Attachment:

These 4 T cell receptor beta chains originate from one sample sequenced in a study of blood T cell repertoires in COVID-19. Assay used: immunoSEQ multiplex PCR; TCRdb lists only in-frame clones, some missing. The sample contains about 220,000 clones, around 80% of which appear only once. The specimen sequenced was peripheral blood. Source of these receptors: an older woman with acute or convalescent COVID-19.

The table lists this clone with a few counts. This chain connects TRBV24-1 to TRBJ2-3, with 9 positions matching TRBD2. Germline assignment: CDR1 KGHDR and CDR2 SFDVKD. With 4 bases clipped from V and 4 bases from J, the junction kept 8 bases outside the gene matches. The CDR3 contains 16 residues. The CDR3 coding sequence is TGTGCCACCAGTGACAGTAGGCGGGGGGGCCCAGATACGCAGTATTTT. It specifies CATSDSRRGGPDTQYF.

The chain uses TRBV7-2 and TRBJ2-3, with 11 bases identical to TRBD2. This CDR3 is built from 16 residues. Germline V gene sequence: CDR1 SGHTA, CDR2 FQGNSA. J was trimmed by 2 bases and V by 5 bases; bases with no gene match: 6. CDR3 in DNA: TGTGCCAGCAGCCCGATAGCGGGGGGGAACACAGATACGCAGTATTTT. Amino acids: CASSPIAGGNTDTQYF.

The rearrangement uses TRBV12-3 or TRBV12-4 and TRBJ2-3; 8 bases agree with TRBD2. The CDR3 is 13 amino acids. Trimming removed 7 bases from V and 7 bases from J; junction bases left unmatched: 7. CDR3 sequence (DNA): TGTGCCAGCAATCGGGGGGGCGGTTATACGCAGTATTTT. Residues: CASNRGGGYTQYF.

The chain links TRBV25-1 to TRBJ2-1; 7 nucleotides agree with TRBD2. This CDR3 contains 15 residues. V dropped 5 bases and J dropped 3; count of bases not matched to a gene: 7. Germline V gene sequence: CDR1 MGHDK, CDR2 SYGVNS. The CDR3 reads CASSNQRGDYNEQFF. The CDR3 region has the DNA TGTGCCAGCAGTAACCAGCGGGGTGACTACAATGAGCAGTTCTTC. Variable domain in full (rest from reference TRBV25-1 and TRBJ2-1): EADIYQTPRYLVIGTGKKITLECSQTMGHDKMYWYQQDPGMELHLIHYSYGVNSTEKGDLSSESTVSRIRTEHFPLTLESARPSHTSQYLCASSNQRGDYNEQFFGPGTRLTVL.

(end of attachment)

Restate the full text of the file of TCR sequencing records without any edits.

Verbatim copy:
These 4 T cell receptor beta chains originate from one sample sequenced in a study of blood T cell repertoires in COVID-19. Assay used: immunoSEQ multiplex PCR; TCRdb lists only in-frame clones, some missing. The sample contains about 220,000 clones, around 80% of which appear only once. The specimen sequenced was peripheral blood. Source of these receptors: an older woman with acute or convalescent COVID-19.

The table lists this clone with a few counts. This chain connects TRBV24-1 to TRBJ2-3, with 9 positions matching TRBD2. Germline assignment: CDR1 KGHDR and CDR2 SFDVKD. With 4 bases clipped from V and 4 bases from J, the junction kept 8 bases outside the gene matches. The CDR3 contains 16 residues. The CDR3 coding sequence is TGTGCCACCAGTGACAGTAGGCGGGGGGGCCCAGATACGCAGTATTTT. It specifies CATSDSRRGGPDTQYF.

The chain uses TRBV7-2 and TRBJ2-3, with 11 bases identical to TRBD2. This CDR3 is built from 16 residues. Germline V gene sequence: CDR1 SGHTA, CDR2 FQGNSA. J was trimmed by 2 bases and V by 5 bases; bases with no gene match: 6. CDR3 in DNA: TGTGCCAGCAGCCCGATAGCGGGGGGGAACACAGATACGCAGTATTTT. Amino acids: CASSPIAGGNTDTQYF.

The rearrangement uses TRBV12-3 or TRBV12-4 and TRBJ2-3; 8 bases agree with TRBD2. The CDR3 is 13 amino acids. Trimming removed 7 bases from V and 7 bases from J; junction bases left unmatched: 7. CDR3 sequence (DNA): TGTGCCAGCAATCGGGGGGGCGGTTATACGCAGTATTTT. Residues: CASNRGGGYTQYF.

The chain links TRBV25-1 to TRBJ2-1; 7 nucleotides agree with TRBD2. This CDR3 contains 15 residues. V dropped 5 bases and J dropped 3; count of bases not matched to a gene: 7. Germline V gene sequence: CDR1 MGHDK, CDR2 SYGVNS. The CDR3 reads CASSNQRGDYNEQFF. The CDR3 region has the DNA TGTGCCAGCAGTAACCAGCGGGGTGACTACAATGAGCAGTTCTTC. Variable domain in full (rest from reference TRBV25-1 and TRBJ2-1): EADIYQTPRYLVIGTGKKITLECSQTMGHDKMYWYQQDPGMELHLIHYSYGVNSTEKGDLSSESTVSRIRTEHFPLTLESARPSHTSQYLCASSNQRGDYNEQFFGPGTRLTVL.